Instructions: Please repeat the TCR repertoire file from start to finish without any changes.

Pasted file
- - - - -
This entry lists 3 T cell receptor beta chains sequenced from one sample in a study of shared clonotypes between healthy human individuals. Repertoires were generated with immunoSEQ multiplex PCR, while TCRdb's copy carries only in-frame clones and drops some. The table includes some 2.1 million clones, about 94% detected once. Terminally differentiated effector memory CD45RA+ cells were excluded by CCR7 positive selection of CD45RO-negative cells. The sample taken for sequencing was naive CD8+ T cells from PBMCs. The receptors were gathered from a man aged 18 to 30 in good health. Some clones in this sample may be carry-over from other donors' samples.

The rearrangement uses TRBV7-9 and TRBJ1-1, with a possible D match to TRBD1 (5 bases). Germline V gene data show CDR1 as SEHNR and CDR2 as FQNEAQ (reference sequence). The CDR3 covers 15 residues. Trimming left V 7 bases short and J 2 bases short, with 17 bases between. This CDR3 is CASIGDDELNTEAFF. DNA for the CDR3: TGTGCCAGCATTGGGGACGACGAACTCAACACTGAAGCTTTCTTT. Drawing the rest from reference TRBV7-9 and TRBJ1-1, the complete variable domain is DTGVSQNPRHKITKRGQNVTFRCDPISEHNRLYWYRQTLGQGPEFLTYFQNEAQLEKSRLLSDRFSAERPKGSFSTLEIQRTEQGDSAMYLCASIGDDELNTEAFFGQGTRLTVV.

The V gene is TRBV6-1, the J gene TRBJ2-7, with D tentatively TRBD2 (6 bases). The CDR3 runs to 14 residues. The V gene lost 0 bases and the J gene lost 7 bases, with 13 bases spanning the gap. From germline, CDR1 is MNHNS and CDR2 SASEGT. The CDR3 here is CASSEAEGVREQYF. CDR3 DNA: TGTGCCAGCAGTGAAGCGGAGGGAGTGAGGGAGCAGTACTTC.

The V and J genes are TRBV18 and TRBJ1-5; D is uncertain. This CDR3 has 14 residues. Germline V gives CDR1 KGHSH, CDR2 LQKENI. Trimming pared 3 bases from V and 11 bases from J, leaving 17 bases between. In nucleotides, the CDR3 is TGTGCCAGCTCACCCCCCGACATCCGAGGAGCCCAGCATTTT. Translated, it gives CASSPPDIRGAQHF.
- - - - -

This entry lists 3 T cell receptor beta chains sequenced from one sample in a study of shared clonotypes between healthy human individuals. Repertoires were generated with immunoSEQ multiplex PCR, while TCRdb's copy carries only in-frame clones and drops some. The table includes some 2.1 million clones, about 94% detected once. Terminally differentiated effector memory CD45RA+ cells were excluded by CCR7 positive selection of CD45RO-negative cells. The sample taken for sequencing was naive CD8+ T cells from PBMCs. The receptors were gathered from a man aged 18 to 30 in good health. Some clones in this sample may be carry-over from other donors' samples.

The rearrangement uses TRBV7-9 and TRBJ1-1, with a possible D match to TRBD1 (5 bases). Germline V gene data show CDR1 as SEHNR and CDR2 as FQNEAQ (reference sequence). The CDR3 covers 15 residues. Trimming left V 7 bases short and J 2 bases short, with 17 bases between. This CDR3 is CASIGDDELNTEAFF. DNA for the CDR3: TGTGCCAGCATTGGGGACGACGAACTCAACACTGAAGCTTTCTTT. Drawing the rest from reference TRBV7-9 and TRBJ1-1, the complete variable domain is DTGVSQNPRHKITKRGQNVTFRCDPISEHNRLYWYRQTLGQGPEFLTYFQNEAQLEKSRLLSDRFSAERPKGSFSTLEIQRTEQGDSAMYLCASIGDDELNTEAFFGQGTRLTVV.

The V gene is TRBV6-1, the J gene TRBJ2-7, with D tentatively TRBD2 (6 bases). The CDR3 runs to 14 residues. The V gene lost 0 bases and the J gene lost 7 bases, with 13 bases spanning the gap. From germline, CDR1 is MNHNS and CDR2 SASEGT. The CDR3 here is CASSEAEGVREQYF. CDR3 DNA: TGTGCCAGCAGTGAAGCGGAGGGAGTGAGGGAGCAGTACTTC.

The V and J genes are TRBV18 and TRBJ1-5; D is uncertain. This CDR3 has 14 residues. Germline V gives CDR1 KGHSH, CDR2 LQKENI. Trimming pared 3 bases from V and 11 bases from J, leaving 17 bases between. In nucleotides, the CDR3 is TGTGCCAGCTCACCCCCCGACATCCGAGGAGCCCAGCATTTT. Translated, it gives CASSPPDIRGAQHF.